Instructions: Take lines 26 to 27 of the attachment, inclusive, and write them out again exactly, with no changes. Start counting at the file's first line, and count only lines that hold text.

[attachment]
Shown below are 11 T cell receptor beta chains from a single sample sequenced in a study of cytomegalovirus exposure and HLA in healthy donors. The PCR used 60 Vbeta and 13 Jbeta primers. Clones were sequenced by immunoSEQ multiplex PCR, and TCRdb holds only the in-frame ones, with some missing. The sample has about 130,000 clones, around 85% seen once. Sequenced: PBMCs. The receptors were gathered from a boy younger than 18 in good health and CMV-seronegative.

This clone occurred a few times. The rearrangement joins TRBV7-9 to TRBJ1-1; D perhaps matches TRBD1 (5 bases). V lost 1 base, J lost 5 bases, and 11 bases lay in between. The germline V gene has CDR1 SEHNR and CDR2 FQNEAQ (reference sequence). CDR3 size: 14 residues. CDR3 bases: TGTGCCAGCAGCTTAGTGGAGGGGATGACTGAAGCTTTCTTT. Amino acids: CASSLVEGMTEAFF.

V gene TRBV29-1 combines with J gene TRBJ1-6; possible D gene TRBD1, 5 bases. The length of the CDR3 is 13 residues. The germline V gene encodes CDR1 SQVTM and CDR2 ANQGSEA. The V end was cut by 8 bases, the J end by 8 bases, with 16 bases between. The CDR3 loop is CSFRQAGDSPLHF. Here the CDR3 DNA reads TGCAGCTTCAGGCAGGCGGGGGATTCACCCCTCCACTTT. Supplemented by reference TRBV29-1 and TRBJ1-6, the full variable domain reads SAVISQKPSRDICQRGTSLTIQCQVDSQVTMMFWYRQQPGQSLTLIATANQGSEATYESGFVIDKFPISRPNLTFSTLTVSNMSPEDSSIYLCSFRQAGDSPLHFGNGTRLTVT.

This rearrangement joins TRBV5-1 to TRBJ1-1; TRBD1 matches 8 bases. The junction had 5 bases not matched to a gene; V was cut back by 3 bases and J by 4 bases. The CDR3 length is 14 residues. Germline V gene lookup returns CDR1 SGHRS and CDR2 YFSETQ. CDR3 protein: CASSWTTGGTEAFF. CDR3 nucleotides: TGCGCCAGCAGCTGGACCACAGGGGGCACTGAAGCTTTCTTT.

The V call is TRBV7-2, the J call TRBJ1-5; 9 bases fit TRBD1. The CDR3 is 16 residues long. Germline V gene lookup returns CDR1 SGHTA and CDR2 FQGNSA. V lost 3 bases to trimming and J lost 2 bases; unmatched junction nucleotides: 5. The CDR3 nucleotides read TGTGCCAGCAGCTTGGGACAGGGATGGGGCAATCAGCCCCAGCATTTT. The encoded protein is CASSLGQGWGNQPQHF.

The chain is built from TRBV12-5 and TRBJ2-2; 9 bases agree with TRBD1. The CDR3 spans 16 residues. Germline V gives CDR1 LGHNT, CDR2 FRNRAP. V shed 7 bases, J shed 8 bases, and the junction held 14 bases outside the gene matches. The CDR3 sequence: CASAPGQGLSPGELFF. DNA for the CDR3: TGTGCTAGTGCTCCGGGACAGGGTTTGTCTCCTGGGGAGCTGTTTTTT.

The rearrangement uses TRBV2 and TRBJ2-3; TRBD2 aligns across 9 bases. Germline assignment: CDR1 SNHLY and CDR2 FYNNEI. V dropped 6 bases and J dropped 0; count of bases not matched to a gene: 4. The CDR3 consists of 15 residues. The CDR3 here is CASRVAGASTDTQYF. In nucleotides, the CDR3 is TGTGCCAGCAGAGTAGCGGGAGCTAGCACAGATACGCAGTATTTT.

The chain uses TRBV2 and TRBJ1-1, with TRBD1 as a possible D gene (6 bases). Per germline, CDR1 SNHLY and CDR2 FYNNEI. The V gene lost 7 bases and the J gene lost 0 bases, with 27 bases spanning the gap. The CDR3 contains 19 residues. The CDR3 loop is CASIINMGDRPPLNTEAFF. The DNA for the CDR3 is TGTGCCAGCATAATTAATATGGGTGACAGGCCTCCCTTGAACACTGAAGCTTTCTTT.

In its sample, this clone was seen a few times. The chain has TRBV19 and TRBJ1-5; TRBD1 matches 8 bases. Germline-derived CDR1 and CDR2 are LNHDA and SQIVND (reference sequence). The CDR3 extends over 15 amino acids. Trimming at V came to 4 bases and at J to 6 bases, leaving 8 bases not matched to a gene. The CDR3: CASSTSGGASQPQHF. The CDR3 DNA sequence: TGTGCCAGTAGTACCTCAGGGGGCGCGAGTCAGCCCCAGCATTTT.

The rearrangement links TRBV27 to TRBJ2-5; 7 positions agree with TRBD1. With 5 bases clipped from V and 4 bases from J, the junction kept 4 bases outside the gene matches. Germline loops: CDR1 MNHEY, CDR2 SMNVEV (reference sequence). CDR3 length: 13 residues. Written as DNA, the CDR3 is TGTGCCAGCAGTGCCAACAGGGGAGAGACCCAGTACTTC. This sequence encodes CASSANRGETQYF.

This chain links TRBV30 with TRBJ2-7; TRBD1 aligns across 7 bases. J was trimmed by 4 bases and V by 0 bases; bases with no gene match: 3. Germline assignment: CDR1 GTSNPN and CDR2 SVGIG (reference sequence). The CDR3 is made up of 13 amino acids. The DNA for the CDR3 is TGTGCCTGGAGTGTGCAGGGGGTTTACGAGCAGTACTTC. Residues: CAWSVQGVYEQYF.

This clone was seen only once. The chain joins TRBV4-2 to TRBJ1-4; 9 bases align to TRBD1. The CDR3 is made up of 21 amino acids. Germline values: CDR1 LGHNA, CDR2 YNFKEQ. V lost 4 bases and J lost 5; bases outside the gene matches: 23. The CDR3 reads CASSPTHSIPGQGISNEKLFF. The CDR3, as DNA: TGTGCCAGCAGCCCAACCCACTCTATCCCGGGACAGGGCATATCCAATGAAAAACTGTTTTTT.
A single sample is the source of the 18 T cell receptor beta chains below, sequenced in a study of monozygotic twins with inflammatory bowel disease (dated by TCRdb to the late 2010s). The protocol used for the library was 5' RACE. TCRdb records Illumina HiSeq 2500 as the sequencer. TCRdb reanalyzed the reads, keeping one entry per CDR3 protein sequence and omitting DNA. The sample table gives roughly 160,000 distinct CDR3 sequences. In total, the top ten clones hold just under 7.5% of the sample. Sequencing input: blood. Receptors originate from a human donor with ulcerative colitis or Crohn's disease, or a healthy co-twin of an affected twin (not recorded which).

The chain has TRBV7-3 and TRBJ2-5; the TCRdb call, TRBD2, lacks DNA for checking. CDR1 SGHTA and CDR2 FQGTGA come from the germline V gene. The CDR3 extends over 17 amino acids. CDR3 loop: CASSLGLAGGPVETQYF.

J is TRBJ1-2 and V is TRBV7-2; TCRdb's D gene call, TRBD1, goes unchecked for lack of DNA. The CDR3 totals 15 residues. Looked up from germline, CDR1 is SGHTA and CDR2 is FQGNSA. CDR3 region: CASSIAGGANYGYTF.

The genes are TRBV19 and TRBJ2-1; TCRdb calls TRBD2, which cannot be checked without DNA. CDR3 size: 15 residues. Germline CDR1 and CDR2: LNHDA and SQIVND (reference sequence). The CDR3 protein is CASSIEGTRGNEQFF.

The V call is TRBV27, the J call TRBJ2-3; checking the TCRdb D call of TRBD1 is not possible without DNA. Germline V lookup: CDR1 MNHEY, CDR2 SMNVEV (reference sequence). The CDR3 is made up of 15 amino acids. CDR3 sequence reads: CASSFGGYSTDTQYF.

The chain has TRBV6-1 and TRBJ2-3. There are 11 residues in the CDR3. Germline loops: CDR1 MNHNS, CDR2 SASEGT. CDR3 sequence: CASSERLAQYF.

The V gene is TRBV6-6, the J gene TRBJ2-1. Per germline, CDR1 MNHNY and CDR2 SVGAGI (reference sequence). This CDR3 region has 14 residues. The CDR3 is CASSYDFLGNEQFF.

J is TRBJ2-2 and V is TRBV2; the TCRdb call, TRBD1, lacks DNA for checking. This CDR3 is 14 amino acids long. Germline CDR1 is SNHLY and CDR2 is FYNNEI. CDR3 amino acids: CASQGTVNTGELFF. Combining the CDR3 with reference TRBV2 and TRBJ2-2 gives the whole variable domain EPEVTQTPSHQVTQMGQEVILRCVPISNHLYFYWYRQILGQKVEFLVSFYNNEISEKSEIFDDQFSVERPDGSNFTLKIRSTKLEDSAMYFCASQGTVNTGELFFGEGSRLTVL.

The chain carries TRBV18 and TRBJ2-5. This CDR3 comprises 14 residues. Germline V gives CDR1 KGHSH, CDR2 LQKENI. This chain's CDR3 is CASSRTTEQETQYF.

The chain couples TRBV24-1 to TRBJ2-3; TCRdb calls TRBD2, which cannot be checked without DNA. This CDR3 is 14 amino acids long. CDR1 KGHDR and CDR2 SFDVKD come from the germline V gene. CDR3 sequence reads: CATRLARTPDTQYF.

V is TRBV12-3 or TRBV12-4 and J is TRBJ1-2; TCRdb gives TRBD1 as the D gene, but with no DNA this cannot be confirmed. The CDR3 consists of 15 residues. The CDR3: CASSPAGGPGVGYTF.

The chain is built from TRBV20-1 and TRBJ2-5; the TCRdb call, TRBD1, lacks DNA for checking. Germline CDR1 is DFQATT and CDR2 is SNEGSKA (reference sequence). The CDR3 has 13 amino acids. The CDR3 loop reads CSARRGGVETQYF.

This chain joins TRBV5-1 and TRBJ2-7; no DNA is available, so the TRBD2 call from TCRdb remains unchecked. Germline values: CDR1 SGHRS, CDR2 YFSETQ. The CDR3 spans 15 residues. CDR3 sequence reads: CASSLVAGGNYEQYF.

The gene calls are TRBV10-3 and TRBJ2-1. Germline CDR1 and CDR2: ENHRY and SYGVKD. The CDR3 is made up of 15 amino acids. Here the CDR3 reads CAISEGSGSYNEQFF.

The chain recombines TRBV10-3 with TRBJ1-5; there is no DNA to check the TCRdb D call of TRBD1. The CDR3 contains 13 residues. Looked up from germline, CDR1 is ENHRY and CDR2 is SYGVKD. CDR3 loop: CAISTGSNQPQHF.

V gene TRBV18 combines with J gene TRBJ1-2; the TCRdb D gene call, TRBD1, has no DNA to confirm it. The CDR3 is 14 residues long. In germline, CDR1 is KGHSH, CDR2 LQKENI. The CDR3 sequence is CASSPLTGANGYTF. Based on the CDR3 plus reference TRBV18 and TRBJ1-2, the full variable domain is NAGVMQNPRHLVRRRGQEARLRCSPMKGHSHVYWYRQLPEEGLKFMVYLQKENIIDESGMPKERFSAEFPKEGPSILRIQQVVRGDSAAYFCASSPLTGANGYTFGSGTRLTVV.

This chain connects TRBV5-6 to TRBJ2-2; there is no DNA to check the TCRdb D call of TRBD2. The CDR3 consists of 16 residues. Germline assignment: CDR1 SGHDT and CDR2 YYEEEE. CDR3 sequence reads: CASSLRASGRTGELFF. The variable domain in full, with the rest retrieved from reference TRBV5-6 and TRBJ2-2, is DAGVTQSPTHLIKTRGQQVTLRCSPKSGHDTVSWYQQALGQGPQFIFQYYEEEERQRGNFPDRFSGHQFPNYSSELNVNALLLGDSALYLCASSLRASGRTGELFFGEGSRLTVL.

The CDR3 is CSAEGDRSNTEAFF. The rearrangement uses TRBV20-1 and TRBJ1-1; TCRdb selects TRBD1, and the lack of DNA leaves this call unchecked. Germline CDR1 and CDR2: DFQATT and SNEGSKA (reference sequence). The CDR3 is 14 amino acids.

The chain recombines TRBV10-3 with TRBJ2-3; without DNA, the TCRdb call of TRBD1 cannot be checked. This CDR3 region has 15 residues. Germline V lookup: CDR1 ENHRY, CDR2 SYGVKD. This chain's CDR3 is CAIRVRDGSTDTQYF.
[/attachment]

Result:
The gene calls are TRBV10-3 and TRBJ2-1. Germline CDR1 and CDR2: ENHRY and SYGVKD. The CDR3 is made up of 15 amino acids. Here the CDR3 reads CAISEGSGSYNEQFF.

The chain recombines TRBV10-3 with TRBJ1-5; there is no DNA to check the TCRdb D call of TRBD1. The CDR3 contains 13 residues. Looked up from germline, CDR1 is ENHRY and CDR2 is SYGVKD. CDR3 loop: CAISTGSNQPQHF.